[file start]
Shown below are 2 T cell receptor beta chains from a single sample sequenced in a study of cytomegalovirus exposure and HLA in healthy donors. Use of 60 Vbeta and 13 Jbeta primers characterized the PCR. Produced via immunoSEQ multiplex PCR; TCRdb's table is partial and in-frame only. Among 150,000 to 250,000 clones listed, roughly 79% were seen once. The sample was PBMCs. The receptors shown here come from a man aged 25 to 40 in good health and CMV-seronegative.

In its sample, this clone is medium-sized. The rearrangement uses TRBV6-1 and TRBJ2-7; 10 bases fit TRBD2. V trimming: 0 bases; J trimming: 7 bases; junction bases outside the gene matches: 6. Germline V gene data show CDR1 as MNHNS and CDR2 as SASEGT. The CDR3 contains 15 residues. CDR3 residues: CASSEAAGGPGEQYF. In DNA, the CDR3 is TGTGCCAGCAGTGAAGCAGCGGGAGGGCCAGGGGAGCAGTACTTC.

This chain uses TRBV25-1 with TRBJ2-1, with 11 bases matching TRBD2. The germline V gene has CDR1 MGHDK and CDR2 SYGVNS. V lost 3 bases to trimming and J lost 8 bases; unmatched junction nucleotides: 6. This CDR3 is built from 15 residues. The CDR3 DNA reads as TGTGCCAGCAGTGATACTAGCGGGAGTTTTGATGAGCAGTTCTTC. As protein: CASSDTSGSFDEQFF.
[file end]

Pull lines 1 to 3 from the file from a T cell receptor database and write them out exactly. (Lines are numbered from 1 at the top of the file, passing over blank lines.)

Shown below are 2 T cell receptor beta chains from a single sample sequenced in a study of cytomegalovirus exposure and HLA in healthy donors. Use of 60 Vbeta and 13 Jbeta primers characterized the PCR. Produced via immunoSEQ multiplex PCR; TCRdb's table is partial and in-frame only. Among 150,000 to 250,000 clones listed, roughly 79% were seen once. The sample was PBMCs. The receptors shown here come from a man aged 25 to 40 in good health and CMV-seronegative.

In its sample, this clone is medium-sized. The rearrangement uses TRBV6-1 and TRBJ2-7; 10 bases fit TRBD2. V trimming: 0 bases; J trimming: 7 bases; junction bases outside the gene matches: 6. Germline V gene data show CDR1 as MNHNS and CDR2 as SASEGT. The CDR3 contains 15 residues. CDR3 residues: CASSEAAGGPGEQYF. In DNA, the CDR3 is TGTGCCAGCAGTGAAGCAGCGGGAGGGCCAGGGGAGCAGTACTTC.

This chain uses TRBV25-1 with TRBJ2-1, with 11 bases matching TRBD2. The germline V gene has CDR1 MGHDK and CDR2 SYGVNS. V lost 3 bases to trimming and J lost 8 bases; unmatched junction nucleotides: 6. This CDR3 is built from 15 residues. The CDR3 DNA reads as TGTGCCAGCAGTGATACTAGCGGGAGTTTTGATGAGCAGTTCTTC. As protein: CASSDTSGSFDEQFF.